Broadalbin Track Plan

FJG Broadalbin Plan

Note that #6 should be Mohawk Asbestos & Insulation Co. I will upload a correct version in the near future. Larro Feed is also Broadalbin Coal & Supply Co.

Here it is.

As you can see from yesterday’s post, Broadalbin is both small and relatively straight.  These are both good attributes for a shelf layout.  The blue line represents Kennyetto Creek, and the black line is Bridge St.  The yellow circle is the turntable.  Each square represents one square foot.

If you compare it with the screenshots from yesterday, you’ll see that all of the industries are represented (although some will be compressed, especially Broadalbin Knitting Mill).  The former cement storage building converted to private residence has been omitted due to space restraints.  The only other major alteration is having the sharp curve between Bridge St. and the knitting mill where the creek goes underneath the tracks.

Part of my goal with the design was that I wanted to allow for continuous operation without the use of a five-fingered crane (a.k.a. my hand).  The runaround loop on the right is designed to allow for the locomotive to run around the train before heading back into Broadalbin.  The siding at the far right is for storing cars.

The benchwork for the layout will be constructed using the “domino” method.  Four separate tables will be built 50″ high and be designed to allow for easy dis-assembly and moving: one including the knitting mill, one from the left side to between ‘4’ and ‘5’, one from ‘4’ and ‘5’ to the edge of staging, and one from the edge of staging to the right side.  The layout is two feet wide.

In later posts, I will break down the design process and explain why I chose HO Scale.  For now, I want to hear your thoughts on this.  Do you think this is an effective design?  Would you recommend any changes?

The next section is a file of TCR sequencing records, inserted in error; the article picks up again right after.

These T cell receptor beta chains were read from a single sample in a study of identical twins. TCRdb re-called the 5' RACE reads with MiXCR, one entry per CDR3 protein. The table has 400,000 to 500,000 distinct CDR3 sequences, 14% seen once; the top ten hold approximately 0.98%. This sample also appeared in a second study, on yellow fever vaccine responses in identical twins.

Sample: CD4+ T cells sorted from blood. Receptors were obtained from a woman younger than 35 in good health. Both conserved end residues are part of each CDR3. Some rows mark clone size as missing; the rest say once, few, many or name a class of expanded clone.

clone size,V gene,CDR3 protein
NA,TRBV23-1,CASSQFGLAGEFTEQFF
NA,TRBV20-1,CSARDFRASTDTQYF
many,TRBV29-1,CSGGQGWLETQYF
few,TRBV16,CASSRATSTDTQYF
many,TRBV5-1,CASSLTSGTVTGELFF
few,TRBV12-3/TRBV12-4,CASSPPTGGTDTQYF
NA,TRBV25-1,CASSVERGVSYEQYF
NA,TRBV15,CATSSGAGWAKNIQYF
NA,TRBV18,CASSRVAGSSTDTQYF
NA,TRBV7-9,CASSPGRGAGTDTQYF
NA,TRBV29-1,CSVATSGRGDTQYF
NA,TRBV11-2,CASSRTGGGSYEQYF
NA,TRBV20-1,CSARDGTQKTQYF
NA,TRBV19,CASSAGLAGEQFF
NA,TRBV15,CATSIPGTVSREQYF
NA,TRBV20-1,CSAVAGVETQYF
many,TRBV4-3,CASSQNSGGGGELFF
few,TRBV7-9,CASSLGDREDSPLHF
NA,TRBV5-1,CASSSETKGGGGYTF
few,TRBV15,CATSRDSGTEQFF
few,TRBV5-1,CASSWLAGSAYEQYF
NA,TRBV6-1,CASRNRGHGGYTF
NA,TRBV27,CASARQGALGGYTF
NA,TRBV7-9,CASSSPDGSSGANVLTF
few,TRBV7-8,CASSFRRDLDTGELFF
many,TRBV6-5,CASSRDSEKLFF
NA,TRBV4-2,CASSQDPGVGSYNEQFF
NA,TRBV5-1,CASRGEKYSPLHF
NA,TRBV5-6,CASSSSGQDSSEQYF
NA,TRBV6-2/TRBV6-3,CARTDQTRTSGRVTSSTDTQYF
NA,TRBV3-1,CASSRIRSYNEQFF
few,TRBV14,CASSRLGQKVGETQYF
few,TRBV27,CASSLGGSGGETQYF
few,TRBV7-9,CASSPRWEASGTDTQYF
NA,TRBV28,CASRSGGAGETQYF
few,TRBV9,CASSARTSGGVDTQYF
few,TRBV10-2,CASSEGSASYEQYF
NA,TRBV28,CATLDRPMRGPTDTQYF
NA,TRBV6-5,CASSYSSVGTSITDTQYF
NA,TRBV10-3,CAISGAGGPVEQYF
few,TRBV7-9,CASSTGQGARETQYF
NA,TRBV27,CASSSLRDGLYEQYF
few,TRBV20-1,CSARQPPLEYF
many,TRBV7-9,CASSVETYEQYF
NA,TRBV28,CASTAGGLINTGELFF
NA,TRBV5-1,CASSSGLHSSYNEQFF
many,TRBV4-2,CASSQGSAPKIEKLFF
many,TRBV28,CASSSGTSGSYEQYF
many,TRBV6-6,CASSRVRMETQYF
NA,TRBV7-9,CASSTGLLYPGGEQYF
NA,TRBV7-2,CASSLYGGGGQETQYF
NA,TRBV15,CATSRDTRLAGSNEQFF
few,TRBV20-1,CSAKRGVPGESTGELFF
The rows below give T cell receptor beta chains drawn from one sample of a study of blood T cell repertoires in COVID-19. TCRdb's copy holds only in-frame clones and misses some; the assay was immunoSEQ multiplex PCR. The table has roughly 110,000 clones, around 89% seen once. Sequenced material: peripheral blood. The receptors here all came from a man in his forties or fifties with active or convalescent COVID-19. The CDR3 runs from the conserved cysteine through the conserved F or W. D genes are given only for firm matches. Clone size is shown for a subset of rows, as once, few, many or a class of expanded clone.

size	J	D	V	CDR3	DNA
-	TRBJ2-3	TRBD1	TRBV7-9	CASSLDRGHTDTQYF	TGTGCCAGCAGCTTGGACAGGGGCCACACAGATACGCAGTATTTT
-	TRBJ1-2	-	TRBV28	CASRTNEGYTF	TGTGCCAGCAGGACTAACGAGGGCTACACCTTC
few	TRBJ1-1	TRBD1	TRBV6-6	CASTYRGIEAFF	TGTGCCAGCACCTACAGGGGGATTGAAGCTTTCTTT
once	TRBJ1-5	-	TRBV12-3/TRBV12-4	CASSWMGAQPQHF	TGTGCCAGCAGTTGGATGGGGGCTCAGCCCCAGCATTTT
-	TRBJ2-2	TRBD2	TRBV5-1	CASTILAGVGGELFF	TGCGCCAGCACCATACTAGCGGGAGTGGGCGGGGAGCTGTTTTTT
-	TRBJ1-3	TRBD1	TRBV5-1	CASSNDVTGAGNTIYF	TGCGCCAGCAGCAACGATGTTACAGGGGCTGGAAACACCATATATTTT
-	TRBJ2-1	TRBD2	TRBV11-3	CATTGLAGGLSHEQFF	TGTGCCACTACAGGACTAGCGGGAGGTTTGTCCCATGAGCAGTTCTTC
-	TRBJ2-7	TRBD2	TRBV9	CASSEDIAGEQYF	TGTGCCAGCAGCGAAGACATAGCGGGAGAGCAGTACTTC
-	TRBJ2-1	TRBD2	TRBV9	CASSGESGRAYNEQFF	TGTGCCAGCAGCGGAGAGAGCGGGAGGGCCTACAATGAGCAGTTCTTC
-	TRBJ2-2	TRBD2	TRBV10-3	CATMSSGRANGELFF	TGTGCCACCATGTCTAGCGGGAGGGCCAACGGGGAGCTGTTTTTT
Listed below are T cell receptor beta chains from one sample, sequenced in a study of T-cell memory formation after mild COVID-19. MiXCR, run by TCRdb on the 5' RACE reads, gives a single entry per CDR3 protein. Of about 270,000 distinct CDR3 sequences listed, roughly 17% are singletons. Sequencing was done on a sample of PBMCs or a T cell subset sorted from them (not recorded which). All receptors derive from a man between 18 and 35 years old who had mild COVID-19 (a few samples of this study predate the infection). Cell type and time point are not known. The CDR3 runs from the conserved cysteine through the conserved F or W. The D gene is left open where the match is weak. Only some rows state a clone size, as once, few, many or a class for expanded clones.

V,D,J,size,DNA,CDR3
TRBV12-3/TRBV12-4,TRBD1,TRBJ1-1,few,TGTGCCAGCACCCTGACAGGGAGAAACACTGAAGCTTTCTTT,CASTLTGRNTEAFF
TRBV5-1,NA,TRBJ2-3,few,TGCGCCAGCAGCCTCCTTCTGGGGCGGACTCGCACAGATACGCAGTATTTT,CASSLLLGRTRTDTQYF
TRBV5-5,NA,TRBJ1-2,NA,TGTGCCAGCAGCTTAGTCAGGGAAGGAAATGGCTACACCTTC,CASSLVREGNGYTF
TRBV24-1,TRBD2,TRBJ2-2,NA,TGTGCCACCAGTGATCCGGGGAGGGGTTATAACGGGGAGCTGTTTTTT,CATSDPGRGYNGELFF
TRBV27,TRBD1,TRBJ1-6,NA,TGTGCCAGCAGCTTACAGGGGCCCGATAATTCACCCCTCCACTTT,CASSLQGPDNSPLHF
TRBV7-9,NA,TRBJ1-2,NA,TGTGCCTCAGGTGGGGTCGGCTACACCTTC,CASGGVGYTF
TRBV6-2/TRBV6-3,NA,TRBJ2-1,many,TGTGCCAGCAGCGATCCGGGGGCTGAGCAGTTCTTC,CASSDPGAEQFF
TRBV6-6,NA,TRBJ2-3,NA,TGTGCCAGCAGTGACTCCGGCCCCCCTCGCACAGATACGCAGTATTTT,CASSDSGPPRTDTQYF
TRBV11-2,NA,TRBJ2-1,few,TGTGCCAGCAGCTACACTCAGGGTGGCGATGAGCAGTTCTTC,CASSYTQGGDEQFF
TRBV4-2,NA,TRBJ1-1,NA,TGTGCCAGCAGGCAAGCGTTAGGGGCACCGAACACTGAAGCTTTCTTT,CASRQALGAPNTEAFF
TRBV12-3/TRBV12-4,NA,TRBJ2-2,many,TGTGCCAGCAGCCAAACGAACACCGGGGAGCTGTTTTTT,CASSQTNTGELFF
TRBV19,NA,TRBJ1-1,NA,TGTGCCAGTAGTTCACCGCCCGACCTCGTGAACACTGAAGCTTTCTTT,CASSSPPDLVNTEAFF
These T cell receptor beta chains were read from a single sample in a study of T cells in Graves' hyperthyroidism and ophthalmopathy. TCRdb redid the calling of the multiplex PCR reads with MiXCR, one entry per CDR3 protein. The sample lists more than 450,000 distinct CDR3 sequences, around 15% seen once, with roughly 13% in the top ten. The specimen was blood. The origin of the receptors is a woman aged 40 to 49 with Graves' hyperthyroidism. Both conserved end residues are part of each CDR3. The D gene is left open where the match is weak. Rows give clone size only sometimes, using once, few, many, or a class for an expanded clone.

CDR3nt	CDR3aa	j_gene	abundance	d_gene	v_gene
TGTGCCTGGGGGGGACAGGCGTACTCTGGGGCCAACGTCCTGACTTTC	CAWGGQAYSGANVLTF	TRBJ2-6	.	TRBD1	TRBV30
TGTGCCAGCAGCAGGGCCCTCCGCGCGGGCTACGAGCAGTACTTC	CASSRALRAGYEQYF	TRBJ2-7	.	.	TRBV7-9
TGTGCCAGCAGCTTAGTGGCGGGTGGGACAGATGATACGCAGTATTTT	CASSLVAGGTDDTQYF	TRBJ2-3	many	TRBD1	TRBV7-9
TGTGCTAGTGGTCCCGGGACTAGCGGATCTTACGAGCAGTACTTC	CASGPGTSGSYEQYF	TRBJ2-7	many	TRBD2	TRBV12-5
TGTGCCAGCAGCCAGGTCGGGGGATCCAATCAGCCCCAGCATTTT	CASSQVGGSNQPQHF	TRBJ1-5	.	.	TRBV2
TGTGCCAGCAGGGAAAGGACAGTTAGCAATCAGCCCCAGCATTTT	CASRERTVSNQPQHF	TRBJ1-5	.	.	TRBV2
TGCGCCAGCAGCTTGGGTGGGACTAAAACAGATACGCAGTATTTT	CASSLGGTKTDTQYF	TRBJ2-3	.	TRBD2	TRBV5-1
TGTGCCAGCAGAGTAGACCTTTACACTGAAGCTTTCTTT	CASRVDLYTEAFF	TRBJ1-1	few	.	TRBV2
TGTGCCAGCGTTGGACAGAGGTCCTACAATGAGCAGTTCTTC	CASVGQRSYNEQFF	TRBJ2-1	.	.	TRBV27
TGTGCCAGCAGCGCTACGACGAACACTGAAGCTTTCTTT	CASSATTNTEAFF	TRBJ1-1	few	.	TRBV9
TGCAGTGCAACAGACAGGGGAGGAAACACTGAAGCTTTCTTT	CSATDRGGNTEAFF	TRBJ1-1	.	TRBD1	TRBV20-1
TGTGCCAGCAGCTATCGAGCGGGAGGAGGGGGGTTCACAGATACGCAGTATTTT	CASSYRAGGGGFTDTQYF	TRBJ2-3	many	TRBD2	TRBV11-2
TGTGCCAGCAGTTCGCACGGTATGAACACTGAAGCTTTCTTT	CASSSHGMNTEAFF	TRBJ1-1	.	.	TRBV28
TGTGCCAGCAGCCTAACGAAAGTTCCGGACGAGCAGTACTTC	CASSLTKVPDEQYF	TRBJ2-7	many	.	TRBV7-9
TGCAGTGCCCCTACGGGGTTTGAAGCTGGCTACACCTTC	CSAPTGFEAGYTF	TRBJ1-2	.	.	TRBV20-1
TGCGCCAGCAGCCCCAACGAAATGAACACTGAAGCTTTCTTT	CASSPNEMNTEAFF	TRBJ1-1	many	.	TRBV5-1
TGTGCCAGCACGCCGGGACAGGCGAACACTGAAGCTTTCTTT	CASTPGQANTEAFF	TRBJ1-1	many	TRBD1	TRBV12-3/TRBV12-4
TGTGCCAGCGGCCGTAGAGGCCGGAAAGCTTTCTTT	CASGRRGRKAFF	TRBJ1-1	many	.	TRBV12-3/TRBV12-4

Introducing Broadalbin

Since my shelf layout will be replicating the town of Broadalbin, I thought I should take a post to introduce the prototype.  To do this, I’m using screenshots from Paul Charland’s Microsoft Train Simulator route.


Broadalbin is a small town at the eastern end of the Fonda Johnstown and Gloversville.  The line was completed in 1895 and remained the end of the line for the railroad’s history.  In the 1950s, it was serviced by one mixed train per day in the morning from Gloversville.  Here we are looking toward the east.

ImageThis is the Mohawk Asbestos & Insulation Company.  This  building later became Pinewood Sawdust.



Broadalbin Coal & Supply Co.  This industry supplied both coal and animal feed to residents and local businesses.

ImageThis was a feed and cement warehouse in the 1920s, but by the 1950s it was a private residence.

ImageSince Broadalbin was the end of the line, steam locomotives needed to be turned around.  However, the turntable was inadequate for the heavier steam locomotives and the diesels, so it was then used for turning snowplows.

ImageThe FJ&G Freight Shed was used by a variety of customers for different commodities.  One such customer was D & K Fiber.  Cotton waste would come in and shoddy wool would be taken out.


ImageBroadalbin Station is one of the few structures of the railroad that remains to this day.  It was from here that passengers could depart for Gloversville.

ImageThe Broadalbin Knitting Mill was a major industry in town until 1959.  It then became Mohawk Furniture.  The industry still stands but is now abandoned.

ImageThis is a warehouse for the Knitting Mill.

ImageThis is the end of the line.

ImageHere is a final view of Broadalbin.  Click here for some photographs of the FJ&G in Broadalbin.

In my next post, I will show my track plan.